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Mortgage Recasting Calculator

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Mortgage Recasting Calculator to calculate the new monthly payment if you are planning to recast your mortgage. The free recast calculator is calculated based on the balance remaining on your existing mortgage, current monthly payment, and the interest rate. Our mortgage recasting calculator will generate a new amortization schedule that is printable and exportable to an excel spreadsheet.

Recast Calculator

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Current Monthly Payment
Recasting Payment
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What is a mortgage recast?

A mortgage recast is when a lender allows a borrower to reduce his monthly payment by making a lump sum recast payment towards the principal of the mortgage. Borrowers who do a mortgage recast will save interest payments and the overall costs for the mortgage because of lower interest payments each month. There will be no change in the interest rate or the terms for mortgage recasting. There is a recast fee that lenders charge should the borrower choose to recast his mortgage. The recast fee is usually around a few hundred dollars, but you will need to check with your bank or lender for the exact amount. A mortgage recast may save you interest payment in the long term depending on how much recast payment you want to make and the recast fees associated with it.

Extra mortgage payments

There are many other options you may have to save interest payment on a mortgage other than a mortgage recast. One method is by making extra payments to reduce your principal. You can make a one-time lump sum payment or increase your monthly payment to reduce principal. Making a lump-sum payment is essentially the same as a recast, but you avoid the recast fee that the bank charges. However, some lenders don't allow borrowers to make extra payments or to pay off their mortgages early, or they may charge a penalty for doing that. You will need to check with your bank and read the fine print of your mortgage to make sure there are no fees or penalties. Our mortgage recast calculator or the extra payment mortgage calculator to see which one saves you the most money in interest, and which option makes the most sense for your current situation.

Biweekly mortgage payments

Another option you may have is to increase the frequency of your mortgage payments. Instead of the regular monthly payments, you can choose to make bi-weekly payments. With biweekly mortgage payments, a borrower pays half of their monthly payments every 2 weeks. This is equivalent to 13 months worth of payments each year which is one more payment than the default monthly payment where a borrower makes 12 payments per year. One extra payment per year might not seem like a lot, but it actually saves you a lot on interest payments and may even cut a few years from the life of the mortgage term.

Recast vs Refinance

One other option that borrowers should consider is refinancing. If the interest rate is declining since you got your first mortgage, then refinance may be a good option. Recast allows a borrower to make a lump sum payment to reduce their mortgage balance, but keep the same interest rate and term, whereas refinance allows a borrower to get a lower interest rate. On the other hand, if you already have a low-interest rate, or if the interest rate has gone up since you bought your home, then refinance makes no sense because you won't be able to lower your monthly payments and there will be no savings on interest payments. On top of that, refinance takes longer to get approved since it is essentially the same as applying for a new loan, and the refinance costs are higher than a recast. Following is a list of the benefits of recast and refinance to help you decide which is the better option for you.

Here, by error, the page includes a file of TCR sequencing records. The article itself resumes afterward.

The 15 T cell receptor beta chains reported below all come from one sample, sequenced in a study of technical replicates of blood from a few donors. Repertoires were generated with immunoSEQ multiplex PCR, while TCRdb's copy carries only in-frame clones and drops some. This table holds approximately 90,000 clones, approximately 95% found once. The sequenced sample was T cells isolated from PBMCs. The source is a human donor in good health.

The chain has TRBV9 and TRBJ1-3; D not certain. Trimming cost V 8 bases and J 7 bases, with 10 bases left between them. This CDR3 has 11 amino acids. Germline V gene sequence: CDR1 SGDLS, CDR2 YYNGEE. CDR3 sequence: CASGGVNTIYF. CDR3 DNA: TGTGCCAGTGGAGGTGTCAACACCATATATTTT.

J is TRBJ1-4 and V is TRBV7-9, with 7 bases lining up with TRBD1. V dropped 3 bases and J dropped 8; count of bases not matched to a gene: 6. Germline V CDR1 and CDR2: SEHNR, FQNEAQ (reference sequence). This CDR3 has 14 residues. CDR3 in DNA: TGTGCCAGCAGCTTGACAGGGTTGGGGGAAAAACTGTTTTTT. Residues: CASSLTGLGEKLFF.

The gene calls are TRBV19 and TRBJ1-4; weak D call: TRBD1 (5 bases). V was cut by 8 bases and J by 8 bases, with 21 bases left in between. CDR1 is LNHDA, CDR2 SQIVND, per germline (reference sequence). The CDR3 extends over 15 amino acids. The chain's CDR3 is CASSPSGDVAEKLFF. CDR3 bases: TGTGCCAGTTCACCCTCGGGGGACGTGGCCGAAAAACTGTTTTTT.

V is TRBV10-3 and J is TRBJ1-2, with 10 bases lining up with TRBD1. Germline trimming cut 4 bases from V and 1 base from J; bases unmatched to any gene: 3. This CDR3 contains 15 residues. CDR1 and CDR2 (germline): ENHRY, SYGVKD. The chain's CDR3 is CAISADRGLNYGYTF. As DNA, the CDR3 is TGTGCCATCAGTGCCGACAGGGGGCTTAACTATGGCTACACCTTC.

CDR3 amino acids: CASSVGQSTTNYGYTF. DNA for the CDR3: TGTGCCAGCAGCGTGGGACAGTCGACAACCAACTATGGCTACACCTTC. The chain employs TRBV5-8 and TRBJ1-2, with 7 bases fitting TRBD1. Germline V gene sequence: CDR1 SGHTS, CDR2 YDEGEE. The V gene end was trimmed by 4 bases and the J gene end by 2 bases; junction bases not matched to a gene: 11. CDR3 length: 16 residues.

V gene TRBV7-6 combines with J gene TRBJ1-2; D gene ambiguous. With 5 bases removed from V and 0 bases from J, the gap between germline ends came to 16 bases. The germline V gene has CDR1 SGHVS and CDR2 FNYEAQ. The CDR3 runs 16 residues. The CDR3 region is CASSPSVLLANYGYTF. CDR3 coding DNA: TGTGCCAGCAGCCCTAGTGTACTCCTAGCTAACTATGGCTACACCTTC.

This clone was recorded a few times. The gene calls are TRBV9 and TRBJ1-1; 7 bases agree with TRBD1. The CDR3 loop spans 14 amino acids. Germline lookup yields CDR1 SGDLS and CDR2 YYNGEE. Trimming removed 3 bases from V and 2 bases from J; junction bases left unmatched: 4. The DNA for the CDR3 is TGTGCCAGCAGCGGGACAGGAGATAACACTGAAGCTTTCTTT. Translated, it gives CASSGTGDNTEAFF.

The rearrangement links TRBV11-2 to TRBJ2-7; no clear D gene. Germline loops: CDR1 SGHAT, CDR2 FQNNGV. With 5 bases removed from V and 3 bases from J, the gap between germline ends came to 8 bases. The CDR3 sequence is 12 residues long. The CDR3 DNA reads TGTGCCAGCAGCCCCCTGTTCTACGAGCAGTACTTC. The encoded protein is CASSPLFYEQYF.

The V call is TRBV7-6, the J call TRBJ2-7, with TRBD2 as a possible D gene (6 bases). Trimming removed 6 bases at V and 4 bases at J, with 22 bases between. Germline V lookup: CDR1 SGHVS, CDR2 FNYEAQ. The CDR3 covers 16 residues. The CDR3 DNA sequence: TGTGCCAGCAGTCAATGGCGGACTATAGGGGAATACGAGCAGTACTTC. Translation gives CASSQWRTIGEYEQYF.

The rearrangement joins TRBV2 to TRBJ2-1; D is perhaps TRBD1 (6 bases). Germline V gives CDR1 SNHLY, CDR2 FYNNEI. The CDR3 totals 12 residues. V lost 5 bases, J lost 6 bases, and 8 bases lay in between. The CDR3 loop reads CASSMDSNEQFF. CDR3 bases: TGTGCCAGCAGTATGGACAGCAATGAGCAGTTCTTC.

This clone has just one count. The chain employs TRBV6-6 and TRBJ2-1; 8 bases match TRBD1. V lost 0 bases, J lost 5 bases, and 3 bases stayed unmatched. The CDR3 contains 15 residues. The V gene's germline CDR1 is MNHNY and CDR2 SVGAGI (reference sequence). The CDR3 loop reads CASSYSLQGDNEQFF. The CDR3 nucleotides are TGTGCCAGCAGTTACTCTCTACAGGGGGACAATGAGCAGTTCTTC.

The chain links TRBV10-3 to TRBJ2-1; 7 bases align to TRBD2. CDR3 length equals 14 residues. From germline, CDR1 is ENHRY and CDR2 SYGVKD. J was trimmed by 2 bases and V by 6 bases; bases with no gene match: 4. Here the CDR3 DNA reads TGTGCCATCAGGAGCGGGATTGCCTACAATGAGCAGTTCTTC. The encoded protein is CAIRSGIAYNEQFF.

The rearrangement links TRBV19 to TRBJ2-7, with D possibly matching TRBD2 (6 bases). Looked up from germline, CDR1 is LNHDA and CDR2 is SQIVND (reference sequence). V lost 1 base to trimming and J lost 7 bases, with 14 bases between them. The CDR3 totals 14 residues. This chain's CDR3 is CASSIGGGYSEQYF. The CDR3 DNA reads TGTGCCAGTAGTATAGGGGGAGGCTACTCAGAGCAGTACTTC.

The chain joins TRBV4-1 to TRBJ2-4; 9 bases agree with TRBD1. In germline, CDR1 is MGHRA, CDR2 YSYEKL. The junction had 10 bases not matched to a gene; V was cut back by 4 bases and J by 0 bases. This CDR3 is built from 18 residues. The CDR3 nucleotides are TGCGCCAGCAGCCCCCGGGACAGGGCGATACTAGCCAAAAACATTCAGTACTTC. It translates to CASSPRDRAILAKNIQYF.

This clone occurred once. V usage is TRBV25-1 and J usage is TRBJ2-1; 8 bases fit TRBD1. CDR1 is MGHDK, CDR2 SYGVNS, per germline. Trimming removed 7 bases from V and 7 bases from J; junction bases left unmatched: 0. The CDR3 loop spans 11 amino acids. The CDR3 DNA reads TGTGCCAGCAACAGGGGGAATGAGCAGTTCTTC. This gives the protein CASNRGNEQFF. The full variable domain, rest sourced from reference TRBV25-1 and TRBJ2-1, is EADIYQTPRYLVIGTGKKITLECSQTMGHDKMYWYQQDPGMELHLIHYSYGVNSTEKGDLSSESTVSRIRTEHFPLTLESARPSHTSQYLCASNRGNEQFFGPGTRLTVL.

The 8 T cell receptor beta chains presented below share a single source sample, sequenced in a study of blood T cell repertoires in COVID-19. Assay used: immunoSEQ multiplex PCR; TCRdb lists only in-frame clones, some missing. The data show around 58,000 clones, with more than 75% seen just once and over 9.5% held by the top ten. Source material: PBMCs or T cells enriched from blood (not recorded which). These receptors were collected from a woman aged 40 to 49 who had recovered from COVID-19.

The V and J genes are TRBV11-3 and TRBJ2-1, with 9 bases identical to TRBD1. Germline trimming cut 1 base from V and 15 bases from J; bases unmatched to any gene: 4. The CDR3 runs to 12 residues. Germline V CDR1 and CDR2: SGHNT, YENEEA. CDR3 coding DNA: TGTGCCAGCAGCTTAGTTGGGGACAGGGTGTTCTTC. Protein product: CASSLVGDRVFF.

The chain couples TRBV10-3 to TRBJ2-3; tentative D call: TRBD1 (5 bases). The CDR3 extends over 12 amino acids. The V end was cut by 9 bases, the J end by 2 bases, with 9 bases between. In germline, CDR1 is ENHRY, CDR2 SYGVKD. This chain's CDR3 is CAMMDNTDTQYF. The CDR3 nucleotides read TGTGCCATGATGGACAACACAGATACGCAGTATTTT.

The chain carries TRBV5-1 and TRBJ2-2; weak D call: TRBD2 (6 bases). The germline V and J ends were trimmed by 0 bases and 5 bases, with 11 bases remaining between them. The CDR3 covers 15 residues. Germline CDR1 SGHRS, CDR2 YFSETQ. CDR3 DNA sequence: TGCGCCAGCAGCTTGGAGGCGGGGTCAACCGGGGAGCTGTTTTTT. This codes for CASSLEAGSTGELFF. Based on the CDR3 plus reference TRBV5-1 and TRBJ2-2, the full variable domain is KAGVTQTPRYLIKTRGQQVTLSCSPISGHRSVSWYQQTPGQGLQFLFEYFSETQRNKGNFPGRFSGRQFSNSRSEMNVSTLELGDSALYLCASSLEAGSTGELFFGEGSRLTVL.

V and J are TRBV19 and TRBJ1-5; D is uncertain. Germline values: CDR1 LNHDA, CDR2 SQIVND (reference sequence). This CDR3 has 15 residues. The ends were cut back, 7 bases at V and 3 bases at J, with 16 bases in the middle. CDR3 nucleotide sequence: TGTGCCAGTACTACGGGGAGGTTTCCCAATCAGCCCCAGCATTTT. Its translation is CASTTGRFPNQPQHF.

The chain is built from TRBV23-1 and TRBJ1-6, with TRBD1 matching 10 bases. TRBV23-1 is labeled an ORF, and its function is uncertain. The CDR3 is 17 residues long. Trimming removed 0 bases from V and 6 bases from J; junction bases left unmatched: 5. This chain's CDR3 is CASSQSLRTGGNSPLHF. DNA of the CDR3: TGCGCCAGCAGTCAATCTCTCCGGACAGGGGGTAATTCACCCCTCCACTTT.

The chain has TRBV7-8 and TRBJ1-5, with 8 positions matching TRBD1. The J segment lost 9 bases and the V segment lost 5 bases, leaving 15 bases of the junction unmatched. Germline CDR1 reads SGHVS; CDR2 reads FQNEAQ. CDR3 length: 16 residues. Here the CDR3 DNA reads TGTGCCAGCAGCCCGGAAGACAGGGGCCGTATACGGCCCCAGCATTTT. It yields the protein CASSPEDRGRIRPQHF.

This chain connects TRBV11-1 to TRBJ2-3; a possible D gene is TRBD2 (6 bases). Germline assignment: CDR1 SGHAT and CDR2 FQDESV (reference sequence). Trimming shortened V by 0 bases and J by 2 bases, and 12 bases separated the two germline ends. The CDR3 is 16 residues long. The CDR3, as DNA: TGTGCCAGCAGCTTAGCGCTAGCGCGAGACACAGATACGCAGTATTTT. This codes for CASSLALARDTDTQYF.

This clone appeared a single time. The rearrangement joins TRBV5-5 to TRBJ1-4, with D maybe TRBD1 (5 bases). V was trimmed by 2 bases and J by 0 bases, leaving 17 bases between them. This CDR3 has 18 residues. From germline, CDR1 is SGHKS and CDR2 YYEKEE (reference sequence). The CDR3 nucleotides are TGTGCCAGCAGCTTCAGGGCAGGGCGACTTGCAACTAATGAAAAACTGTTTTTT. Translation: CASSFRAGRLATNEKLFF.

Benefits of refinancing

  • Lower monthly payments - If the interest rate has gone down dramatically since you bought your home, refinance is a good option to get a lower interest rate and hence a reduced monthly payment.

  • Improved credit score - If your credit score has improved and you believe that you are now qualified for a much lower interest rate, refinancing could be a good option.

  • Changning terms - If you want to lower your 30-year term to a 15-year term, or switch from an adjustable-rate mortgage to a fixed interest rate, refinancing is a good way to do that.

To learn more about refinance and how much you can save, check out how much can I save by refinancing calculator. Benefits of Recast

  • Lower costs - Recasting a mortgage has a much lower fee than refinancing.

  • Shorter approval process - You may or may not qualify to refinance your mortgage, but you are most likely to get approved for a recast. Since recast is more like you ask your lender to recalculate your amortization schedule for your monthly payments, it doesn't require you to provide income proof or credit score checks like refinance does, the approval process is much shorter.

Is recasting worth it?

If you received a big amount of money, either from an inheritance, a bonus from your job, or proceeds from selling another house, and your lender does not allow you to pay off your mortgage without penalty, then recasting might be the best option for you. Otherwise, you may consider making extra payments or increasing the payment frequency since recasting does not lower your interest rate and the mortgage term. Use our mortgage recast calculator with amortization schedule to see exactly how much you will save with mortgage recasting against your original mortgage. You will also see the recast amortization schedule that shows you the new lower monthly payments.

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